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All You Need to Know about the Keys, Miami

All You Need to Know about the Keys, Miami

The Keys, an archipelago of small coral islands linked by the Overseas Highway, are strung out like beads on a necklace from the coast of Florida. Their laid-back ambience, slightly old-world glamour and tropical beauty make them a fascinating and relaxing holiday destination. The 150 mile drive from Miami to Key West is a classic American road trip. Ride in style: rent a cool convertible such as the Ford Mustang, and for peace of mind take out car hire insurance before your trip.

The Overseas Highway

The start of the route is fringed by classic Americana such as burger joints and kitsch gift shops. However, the Overseas Highway will also take you through the lush green vegetation of the Everglades and over expanses of blue-green water studded with distant keys. Speed limits are only 45-55mph for most of the route, so watch out for “Smokey Bears”, the highway patrol cars. If the gps lets you down, locals will put you back on track by referring to the mile markers that count down from south to north.(Image by Have Fun SVO)

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A Diver’s Paradise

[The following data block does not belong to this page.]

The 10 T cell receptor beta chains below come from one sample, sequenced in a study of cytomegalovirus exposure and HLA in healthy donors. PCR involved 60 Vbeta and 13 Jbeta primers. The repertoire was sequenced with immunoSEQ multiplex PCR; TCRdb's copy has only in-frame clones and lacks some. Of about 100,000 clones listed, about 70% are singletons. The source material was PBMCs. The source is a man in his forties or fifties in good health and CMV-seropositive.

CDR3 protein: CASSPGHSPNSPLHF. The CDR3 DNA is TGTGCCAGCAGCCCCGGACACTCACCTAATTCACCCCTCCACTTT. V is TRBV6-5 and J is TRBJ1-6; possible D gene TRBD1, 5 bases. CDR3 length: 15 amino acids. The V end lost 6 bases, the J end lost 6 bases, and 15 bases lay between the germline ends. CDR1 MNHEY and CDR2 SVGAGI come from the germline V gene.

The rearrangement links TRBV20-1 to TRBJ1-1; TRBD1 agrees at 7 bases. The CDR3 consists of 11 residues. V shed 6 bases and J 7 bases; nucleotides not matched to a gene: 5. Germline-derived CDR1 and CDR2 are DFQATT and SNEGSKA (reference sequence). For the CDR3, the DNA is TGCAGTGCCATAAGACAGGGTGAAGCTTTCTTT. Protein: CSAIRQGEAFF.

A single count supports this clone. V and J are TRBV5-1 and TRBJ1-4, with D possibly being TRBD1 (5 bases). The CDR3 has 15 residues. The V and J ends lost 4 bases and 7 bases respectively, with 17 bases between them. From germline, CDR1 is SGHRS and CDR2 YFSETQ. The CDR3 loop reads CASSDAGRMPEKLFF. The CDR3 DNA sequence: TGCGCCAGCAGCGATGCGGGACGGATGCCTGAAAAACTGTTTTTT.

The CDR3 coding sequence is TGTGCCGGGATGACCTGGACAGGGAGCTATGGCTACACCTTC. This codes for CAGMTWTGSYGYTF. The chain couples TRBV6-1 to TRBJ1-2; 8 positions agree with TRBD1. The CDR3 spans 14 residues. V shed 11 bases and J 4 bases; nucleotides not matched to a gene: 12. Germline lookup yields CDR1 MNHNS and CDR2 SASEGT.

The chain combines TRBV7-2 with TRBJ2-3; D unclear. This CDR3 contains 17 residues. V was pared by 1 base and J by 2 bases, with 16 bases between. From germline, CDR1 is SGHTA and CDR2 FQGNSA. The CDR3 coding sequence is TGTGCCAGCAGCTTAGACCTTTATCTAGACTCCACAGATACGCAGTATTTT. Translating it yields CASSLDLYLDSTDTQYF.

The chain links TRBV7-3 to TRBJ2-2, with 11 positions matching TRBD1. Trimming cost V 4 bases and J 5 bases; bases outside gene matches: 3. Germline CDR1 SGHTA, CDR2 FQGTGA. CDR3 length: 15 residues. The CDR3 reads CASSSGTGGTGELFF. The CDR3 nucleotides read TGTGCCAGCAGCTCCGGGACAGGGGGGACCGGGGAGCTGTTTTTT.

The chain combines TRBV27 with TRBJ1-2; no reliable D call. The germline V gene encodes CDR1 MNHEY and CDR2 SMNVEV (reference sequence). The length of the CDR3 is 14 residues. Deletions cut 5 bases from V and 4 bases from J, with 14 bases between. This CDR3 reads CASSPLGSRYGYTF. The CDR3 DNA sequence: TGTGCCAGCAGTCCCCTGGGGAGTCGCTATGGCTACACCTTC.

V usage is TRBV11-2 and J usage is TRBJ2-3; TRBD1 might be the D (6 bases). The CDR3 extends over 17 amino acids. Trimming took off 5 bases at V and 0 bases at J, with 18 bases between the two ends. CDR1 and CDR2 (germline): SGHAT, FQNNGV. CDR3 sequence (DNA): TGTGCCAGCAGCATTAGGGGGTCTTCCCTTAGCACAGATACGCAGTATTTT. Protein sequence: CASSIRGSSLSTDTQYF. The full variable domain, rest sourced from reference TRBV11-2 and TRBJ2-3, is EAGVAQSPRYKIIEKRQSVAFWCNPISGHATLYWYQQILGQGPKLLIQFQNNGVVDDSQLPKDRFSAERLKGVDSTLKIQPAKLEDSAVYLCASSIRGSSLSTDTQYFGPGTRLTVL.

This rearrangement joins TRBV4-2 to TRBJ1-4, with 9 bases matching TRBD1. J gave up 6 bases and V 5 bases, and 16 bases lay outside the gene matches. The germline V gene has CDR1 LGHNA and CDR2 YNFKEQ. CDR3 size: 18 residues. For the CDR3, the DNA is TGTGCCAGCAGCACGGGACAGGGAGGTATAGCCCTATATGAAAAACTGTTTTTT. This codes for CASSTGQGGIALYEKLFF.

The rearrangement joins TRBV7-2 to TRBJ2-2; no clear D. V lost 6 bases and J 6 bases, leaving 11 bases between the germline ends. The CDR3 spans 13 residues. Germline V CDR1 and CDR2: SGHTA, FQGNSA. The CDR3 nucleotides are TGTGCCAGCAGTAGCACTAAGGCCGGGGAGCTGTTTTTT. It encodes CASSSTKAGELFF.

The shallow waters surrounding the Keys hide coral reefs that are home to brilliantly-coloured tropical fish, and there are many easily-accessible dive sites. Key Largo describes itself as the dive capital of the world! At the John Pennekamp Coral Reef State Park (MM 102.5) you can practise snorkelling from the expanses of soft white sands, before setting out on a dive boat. The Spiegel Grove is a wreck deliberately sunk to a depth of 39m, where it now forms an artificial reef, home to a dazzling array of underwater life.

Marathon and Pigeon Key

The Seven-Mile Bridge, with the Atlantic on one side and the Gulf of Mexico on the other, is a highlight of the drive, and the old Seven-Mile Bridge at Marathon is another must-see. You can walk over the bridge for free, or hire cycles. Picnic and swim from the beach, and explore Pigeon key’s museums and historic houses. The Turtle Hospital, funded by visitors’ entrance fees, rescues injured sea turtles and nurses them back to health before releasing them back to the ocean. Visitors get a 90-minute tour and can help feed the injured animals.(Image by clarkmaxwell)

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Ecotourism offers visitors a chance to experience the peace and beauty of remote tidal creeks, Everglades backwaters and remote sandy beaches. At Islamorada, take a trip on an ecotour boat and spot dolphins, manatees, alligators and roseate spoonbills. Alternatively, hire a kayak or paddleboard and visit Indian Key, only accessible by boat. Lignumvitae State Park, the highest point of the Keys at just 18′, is a tiny Key where a tropical forest grows on top of the remains of a coral reef.


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Feature image by Christian_from_Berlin

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